Folk

Mystras – Castles Conquered and Reclaimed Review

Mystras – Castles Conquered and Reclaimed Review

Castles Conquered and Reclaimed is the first release from Mystras, another outing from Ayloss of Spectral Lore fame. Following the epic Spectral Lore and Mare Cognitum split, which only dropped in March, I for one did not expect to see anything else from Ayloss in 2020, and certainly nothing of the scope and scale of this latest project.” Siege the day.

Bell Witch/Aerial Ruin – Stygian Bough Volume I Review

Bell Witch/Aerial Ruin – Stygian Bough Volume I Review

“Dylan Desmond and Jesse Shreibman’s decision to make official their partnership with Erik Moggridge, the man in Aerial Ruin‘s one-man dark folk band, made sense. Moggridge’s guest vocals on Mirror Reaper conveyed grief and loss on a frequency that Bell Witch couldn’t have reached alone. Stygian Bough Volume I pries those mournful dimensions wide in a symbiotic give-and-take quite unlike anything either act has produced before.” Witch in flight.

The Moon and the Nightspirit – Aether Review

The Moon and the Nightspirit – Aether Review

“I love receiving distinctly non-metal promos. I mean, it’s the name of the site, right? Angry ‘Metal’ Guy. Receiving folk, neo-folk, ambient, and similar musical styles feels like a statement from their artists: “no, it isn’t literally metal, but it’s metal in enough ways for you, ‘Guy.’” And I’m not complaining; from Winterfylleth’s The Hallowing of Heirdom to October Falls’s Kaarna to Forndom’s Faþir, some of my favorite musical discoveries have been metal “in all the right ways but one,” and all featured on this site. Since 2005, The Moon and the Nightspirit, a Hungarian duo featuring multi-instrumentalists Ágnes Tóth and Mihály Szabó, have been making traditional folk music; Aether is their seventh full-length album, and it feels like it belongs in all three of the above fields.” Aether realms?

Wino – Forever Gone Review

Wino – Forever Gone Review

“Scott “Wino” Weinrich is at a point in his lengthy and influential music career where he can do pretty much anything he wants. He can cut more albums with his seminal doom act, The Obsessed, or perform with that other seminal doom act, Saint Vitus. He might even pursue collaborations with a who’s who of musicians as he did with Dave Grohl in Probot and with German dark folk artist Conny Ochs. Another option would be to record an album of stripped down, bare bones acoustic Americana rock. It seems as Wino ages, his heart gravitates back to that final option more and more.” Forever Wino.

Hexvessel – Kindred Review

Hexvessel – Kindred Review

“Finnish forest folk band Hexvessel‘s music conjures images of druids and deep, misty woods, and I’ve been a fan since Steel covered No Holier Temple. I love this sort of mystical folk-influenced music, a genre my partner describes as “witchy music.” Right after I wrote about All Tree, I saw them play an enchanting show in an incense-steeped church in London. And now, of course, we’re all stuck in quarantine and unable to actually go wander in the woods. You’d think, then, that I should be excited for another album.” Forest fever.

Forndom – Faþir Review

Forndom – Faþir Review

“When we talk about “power” in the music we review, it usually translates roughly into one of two categories: “loud” and “emotional.” More often than not, it translates into both. Metal music strives to be powerful, whether in the form of “crushing” riffs, “anguished” screaming, or “epic” symphonies. I muse on these definitions because, when pressed to come up with a word to describe Faþir, the second full-length release from Sweden’s Forndom, “powerful” is the word I feel aligns most strongly with the album. And yet, there are no riffs; there is no screaming; there are no symphonies.” POWERS!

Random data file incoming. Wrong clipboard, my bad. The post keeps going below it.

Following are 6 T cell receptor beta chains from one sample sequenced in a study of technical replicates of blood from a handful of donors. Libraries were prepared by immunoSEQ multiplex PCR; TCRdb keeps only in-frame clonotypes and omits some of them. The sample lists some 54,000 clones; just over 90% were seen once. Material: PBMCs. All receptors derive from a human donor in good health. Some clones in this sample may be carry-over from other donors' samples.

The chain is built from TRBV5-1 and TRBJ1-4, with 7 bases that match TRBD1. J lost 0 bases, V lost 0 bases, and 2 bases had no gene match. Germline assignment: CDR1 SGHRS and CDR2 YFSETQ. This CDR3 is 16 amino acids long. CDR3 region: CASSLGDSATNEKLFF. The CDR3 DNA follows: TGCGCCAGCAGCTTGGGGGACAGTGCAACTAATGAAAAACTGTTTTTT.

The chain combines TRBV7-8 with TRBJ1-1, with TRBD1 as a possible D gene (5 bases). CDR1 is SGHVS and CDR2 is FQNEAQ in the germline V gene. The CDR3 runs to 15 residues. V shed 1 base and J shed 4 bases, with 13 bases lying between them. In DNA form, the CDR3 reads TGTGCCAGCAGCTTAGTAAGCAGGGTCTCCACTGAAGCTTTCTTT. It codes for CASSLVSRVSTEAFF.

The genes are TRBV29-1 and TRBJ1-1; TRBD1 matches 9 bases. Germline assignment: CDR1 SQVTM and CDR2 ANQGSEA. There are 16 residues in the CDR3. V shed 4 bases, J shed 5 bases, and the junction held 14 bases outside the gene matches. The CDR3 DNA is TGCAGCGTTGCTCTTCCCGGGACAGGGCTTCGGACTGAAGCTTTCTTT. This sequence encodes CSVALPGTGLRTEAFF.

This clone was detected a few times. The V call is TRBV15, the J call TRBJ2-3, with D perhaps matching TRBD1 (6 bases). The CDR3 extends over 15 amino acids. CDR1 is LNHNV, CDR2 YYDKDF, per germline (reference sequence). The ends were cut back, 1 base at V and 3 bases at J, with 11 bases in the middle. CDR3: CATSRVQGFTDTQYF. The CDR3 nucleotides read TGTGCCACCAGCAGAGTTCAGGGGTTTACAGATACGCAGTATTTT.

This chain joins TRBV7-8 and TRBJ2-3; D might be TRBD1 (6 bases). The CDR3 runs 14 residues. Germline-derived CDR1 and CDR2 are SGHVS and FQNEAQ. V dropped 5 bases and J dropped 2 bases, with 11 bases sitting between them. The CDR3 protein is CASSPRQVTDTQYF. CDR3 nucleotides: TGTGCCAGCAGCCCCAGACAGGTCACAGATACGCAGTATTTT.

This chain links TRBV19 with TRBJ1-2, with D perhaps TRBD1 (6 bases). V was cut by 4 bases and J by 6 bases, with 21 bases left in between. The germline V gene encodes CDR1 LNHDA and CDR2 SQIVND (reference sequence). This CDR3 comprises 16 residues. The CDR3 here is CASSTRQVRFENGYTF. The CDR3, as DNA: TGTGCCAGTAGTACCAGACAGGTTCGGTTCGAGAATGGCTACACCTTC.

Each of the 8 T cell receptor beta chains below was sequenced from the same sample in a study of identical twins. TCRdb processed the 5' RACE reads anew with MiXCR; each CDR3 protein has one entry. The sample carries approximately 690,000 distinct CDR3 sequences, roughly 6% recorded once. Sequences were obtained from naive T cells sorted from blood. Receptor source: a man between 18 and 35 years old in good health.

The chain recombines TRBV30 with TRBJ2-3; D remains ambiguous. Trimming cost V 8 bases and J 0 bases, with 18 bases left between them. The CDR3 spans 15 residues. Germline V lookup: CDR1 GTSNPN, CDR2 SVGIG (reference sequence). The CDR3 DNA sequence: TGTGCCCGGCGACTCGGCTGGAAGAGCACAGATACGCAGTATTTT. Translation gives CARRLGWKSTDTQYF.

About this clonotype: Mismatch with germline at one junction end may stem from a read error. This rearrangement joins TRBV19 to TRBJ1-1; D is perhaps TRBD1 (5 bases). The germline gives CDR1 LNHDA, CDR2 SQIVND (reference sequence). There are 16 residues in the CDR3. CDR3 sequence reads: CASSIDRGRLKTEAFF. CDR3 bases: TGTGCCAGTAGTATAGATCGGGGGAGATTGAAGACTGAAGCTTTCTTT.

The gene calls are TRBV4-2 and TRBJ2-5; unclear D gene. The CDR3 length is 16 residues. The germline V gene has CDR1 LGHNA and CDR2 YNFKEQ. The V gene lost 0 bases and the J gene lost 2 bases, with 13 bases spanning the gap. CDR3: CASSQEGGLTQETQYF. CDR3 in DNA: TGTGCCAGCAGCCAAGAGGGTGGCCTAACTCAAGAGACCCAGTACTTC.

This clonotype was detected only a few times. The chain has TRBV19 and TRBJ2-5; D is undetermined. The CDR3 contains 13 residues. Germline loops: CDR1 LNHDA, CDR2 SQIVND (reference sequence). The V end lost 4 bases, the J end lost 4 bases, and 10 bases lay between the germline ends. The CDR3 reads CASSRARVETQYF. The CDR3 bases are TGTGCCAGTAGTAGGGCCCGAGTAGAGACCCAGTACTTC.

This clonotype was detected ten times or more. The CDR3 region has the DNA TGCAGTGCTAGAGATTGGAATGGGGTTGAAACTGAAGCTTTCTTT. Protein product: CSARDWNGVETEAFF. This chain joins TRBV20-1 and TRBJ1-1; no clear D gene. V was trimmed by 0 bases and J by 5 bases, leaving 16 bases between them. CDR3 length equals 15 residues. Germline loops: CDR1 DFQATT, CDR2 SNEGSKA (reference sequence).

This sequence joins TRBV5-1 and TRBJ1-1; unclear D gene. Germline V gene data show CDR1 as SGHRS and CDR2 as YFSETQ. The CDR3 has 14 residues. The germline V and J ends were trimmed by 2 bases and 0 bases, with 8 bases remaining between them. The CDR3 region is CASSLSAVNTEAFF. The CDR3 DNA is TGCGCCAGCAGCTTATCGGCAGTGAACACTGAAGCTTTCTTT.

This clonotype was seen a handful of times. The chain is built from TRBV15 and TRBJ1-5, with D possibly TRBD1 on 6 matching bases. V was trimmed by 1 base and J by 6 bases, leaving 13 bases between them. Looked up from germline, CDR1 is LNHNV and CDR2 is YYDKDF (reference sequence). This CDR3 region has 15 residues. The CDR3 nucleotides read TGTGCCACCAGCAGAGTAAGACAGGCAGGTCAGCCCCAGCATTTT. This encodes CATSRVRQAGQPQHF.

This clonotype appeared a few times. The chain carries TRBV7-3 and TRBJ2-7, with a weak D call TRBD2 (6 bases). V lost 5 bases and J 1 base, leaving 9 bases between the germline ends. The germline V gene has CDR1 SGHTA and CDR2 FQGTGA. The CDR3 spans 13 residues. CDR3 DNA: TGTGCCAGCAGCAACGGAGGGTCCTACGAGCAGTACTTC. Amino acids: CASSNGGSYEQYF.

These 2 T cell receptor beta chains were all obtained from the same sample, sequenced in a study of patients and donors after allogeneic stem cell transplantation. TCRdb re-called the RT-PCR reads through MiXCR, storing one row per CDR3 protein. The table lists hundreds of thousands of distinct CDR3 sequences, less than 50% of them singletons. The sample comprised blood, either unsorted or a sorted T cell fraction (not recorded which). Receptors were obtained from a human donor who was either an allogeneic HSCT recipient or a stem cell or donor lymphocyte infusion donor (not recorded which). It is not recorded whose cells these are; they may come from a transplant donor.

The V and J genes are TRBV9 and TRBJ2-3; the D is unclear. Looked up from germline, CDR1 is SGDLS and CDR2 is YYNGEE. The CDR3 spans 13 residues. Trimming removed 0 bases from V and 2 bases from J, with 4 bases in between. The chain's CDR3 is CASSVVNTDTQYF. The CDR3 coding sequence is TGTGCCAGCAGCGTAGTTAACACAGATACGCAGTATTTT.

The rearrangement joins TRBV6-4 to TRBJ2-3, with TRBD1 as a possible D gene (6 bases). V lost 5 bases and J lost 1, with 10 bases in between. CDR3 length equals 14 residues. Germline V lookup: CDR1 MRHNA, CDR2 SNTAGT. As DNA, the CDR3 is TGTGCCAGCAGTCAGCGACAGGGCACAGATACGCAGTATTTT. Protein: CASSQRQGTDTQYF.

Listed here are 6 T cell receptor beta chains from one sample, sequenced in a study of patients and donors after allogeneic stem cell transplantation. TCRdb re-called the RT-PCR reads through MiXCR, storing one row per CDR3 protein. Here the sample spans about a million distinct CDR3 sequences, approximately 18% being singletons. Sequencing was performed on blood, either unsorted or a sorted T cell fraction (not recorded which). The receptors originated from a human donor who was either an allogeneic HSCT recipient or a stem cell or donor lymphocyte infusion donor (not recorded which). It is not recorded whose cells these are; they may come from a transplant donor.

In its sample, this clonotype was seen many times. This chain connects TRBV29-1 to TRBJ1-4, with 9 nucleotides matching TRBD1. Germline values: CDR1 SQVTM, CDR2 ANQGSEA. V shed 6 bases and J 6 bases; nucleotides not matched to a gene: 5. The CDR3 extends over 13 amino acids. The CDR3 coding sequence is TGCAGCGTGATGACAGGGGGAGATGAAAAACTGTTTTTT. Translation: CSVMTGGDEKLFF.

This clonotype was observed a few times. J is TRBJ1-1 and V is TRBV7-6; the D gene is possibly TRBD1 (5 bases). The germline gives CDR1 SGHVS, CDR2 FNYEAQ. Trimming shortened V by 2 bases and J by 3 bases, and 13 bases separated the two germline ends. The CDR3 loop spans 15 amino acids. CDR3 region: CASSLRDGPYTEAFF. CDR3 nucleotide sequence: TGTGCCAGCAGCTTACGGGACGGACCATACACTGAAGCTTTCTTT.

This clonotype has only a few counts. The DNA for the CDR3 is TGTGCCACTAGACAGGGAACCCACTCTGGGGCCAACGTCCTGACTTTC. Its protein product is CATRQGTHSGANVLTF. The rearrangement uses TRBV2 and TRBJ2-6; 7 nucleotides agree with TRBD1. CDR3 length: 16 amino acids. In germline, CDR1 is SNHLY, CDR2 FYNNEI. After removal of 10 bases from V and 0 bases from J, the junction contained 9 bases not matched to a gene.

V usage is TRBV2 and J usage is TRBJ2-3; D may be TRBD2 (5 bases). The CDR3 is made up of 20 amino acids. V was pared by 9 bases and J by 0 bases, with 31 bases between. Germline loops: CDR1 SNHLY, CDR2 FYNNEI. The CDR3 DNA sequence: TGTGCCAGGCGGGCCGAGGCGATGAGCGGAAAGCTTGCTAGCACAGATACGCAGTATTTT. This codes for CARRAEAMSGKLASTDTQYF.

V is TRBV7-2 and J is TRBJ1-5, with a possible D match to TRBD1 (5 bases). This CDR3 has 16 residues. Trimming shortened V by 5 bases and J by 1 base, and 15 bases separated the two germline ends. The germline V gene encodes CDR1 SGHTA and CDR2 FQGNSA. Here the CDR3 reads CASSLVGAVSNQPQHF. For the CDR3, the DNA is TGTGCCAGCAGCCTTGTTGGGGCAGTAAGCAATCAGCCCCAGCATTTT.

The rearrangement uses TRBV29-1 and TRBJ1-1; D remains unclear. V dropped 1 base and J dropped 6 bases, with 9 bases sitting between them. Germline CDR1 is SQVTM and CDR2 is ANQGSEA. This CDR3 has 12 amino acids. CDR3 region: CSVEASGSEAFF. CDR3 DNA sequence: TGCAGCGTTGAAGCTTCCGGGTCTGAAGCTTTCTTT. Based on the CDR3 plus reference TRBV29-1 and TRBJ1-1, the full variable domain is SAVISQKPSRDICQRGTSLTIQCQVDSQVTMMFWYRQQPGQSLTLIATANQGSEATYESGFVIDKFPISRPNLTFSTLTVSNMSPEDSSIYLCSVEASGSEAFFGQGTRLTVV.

Demonic Death Judge – The Trail Review

Demonic Death Judge – The Trail Review

“The fantastically named Demonic Death Judge is a sludge/stoner quartet from Kymenlaakso, Finland, having released two EPs and three full-lengths of plodding and hazy dirges since 2009, The Trail being their fourth. Their first two full-lengths were nearly identical to Louisianan Thou‘s gloomy sludge affairs, pitching molasses-thick riffs, blackened rasps, and decidedly bleak themes.” The path unbakened.

Lord Buffalo – Tohu Wa Bohu Review

Lord Buffalo – Tohu Wa Bohu Review

Tohu Wa Bohu, a Hebrew phrase found in Genesis describing the Earth as “formless and empty” before the creation of light, is the second album from this Texan quartet, and it’s chock full of earthy darkness. First track “Raziel” creaks into the world sounding like a lost track from Nick Cave and Warren EllisThe Proposition soundtrack crossed with Low Estate era 16 Horsepower.” Lost in Americana.

Raphael Weinroth-Browne – Worlds Within Review

Raphael Weinroth-Browne – Worlds Within Review

“And he now works with Leprous as a dedicated cellist, while he also participates in neo-folk troupe Musk Ox and classical duo Kamancello. Across these projects, he has exhibited a flair for flexible use of his instrument, the cello, and I was therefore excited to observe a release called Worlds Within under his own name, solely composed by himself. How does his music fare when divested from the creative control of others’ grubby hands?” Cello again.

Chelsea Wolfe – Birth of Violence [Things You Might Have Missed 2019]

Chelsea Wolfe – Birth of Violence [Things You Might Have Missed 2019]

Chelsea Wolfe‘s respected and increasingly revered status within, and outside, the metal scene has steadily grown in recent years. From humble beginnings of her experimental goth-folk early works, to the enchanting Pain is Beauty, Wolfe really hit her stride on 2015’s eclectic masterwork, Abyss.” Birth is violence.